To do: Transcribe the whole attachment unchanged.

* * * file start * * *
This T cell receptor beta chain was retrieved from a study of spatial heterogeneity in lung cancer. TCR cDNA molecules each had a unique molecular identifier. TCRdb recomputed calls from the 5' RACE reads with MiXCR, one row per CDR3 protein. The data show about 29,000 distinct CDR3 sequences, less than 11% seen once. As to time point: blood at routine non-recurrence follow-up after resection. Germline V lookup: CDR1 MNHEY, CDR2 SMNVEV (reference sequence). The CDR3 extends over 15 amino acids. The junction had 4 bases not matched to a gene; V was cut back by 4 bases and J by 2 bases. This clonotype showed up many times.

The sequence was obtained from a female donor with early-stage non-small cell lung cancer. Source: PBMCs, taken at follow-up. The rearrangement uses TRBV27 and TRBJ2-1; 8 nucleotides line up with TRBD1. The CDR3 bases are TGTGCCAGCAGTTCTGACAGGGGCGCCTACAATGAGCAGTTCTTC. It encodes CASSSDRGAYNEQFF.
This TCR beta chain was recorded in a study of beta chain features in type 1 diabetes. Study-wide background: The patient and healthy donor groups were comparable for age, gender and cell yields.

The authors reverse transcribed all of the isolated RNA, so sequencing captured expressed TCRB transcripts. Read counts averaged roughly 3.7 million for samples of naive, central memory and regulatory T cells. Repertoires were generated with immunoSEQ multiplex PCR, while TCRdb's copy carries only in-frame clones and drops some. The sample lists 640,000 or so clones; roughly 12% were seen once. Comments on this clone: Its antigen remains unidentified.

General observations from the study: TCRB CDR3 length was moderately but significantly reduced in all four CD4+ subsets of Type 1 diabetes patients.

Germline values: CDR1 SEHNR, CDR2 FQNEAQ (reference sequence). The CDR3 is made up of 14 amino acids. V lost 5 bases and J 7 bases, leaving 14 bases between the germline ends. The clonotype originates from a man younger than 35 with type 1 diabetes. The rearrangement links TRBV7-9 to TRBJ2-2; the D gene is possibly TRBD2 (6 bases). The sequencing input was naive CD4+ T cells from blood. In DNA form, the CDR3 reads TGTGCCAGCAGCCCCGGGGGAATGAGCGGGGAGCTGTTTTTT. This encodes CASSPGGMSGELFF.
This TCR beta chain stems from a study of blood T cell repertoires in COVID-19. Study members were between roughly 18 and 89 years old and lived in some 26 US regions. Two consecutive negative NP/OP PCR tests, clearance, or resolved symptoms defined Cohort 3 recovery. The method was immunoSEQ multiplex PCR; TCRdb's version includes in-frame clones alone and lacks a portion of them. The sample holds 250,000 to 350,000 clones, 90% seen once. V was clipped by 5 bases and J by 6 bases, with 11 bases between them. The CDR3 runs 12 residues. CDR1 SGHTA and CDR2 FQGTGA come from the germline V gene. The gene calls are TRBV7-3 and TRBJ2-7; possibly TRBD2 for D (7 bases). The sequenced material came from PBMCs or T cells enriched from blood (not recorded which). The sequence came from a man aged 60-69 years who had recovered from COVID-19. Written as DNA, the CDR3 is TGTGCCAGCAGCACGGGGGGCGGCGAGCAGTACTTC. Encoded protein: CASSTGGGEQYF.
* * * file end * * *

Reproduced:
This T cell receptor beta chain was retrieved from a study of spatial heterogeneity in lung cancer. TCR cDNA molecules each had a unique molecular identifier. TCRdb recomputed calls from the 5' RACE reads with MiXCR, one row per CDR3 protein. The data show about 29,000 distinct CDR3 sequences, less than 11% seen once. As to time point: blood at routine non-recurrence follow-up after resection. Germline V lookup: CDR1 MNHEY, CDR2 SMNVEV (reference sequence). The CDR3 extends over 15 amino acids. The junction had 4 bases not matched to a gene; V was cut back by 4 bases and J by 2 bases. This clonotype showed up many times.

The sequence was obtained from a female donor with early-stage non-small cell lung cancer. Source: PBMCs, taken at follow-up. The rearrangement uses TRBV27 and TRBJ2-1; 8 nucleotides line up with TRBD1. The CDR3 bases are TGTGCCAGCAGTTCTGACAGGGGCGCCTACAATGAGCAGTTCTTC. It encodes CASSSDRGAYNEQFF.
This TCR beta chain was recorded in a study of beta chain features in type 1 diabetes. Study-wide background: The patient and healthy donor groups were comparable for age, gender and cell yields.

The authors reverse transcribed all of the isolated RNA, so sequencing captured expressed TCRB transcripts. Read counts averaged roughly 3.7 million for samples of naive, central memory and regulatory T cells. Repertoires were generated with immunoSEQ multiplex PCR, while TCRdb's copy carries only in-frame clones and drops some. The sample lists 640,000 or so clones; roughly 12% were seen once. Comments on this clone: Its antigen remains unidentified.

General observations from the study: TCRB CDR3 length was moderately but significantly reduced in all four CD4+ subsets of Type 1 diabetes patients.

Germline values: CDR1 SEHNR, CDR2 FQNEAQ (reference sequence). The CDR3 is made up of 14 amino acids. V lost 5 bases and J 7 bases, leaving 14 bases between the germline ends. The clonotype originates from a man younger than 35 with type 1 diabetes. The rearrangement links TRBV7-9 to TRBJ2-2; the D gene is possibly TRBD2 (6 bases). The sequencing input was naive CD4+ T cells from blood. In DNA form, the CDR3 reads TGTGCCAGCAGCCCCGGGGGAATGAGCGGGGAGCTGTTTTTT. This encodes CASSPGGMSGELFF.
This TCR beta chain stems from a study of blood T cell repertoires in COVID-19. Study members were between roughly 18 and 89 years old and lived in some 26 US regions. Two consecutive negative NP/OP PCR tests, clearance, or resolved symptoms defined Cohort 3 recovery. The method was immunoSEQ multiplex PCR; TCRdb's version includes in-frame clones alone and lacks a portion of them. The sample holds 250,000 to 350,000 clones, 90% seen once. V was clipped by 5 bases and J by 6 bases, with 11 bases between them. The CDR3 runs 12 residues. CDR1 SGHTA and CDR2 FQGTGA come from the germline V gene. The gene calls are TRBV7-3 and TRBJ2-7; possibly TRBD2 for D (7 bases). The sequenced material came from PBMCs or T cells enriched from blood (not recorded which). The sequence came from a man aged 60-69 years who had recovered from COVID-19. Written as DNA, the CDR3 is TGTGCCAGCAGCACGGGGGGCGGCGAGCAGTACTTC. Encoded protein: CASSTGGGEQYF.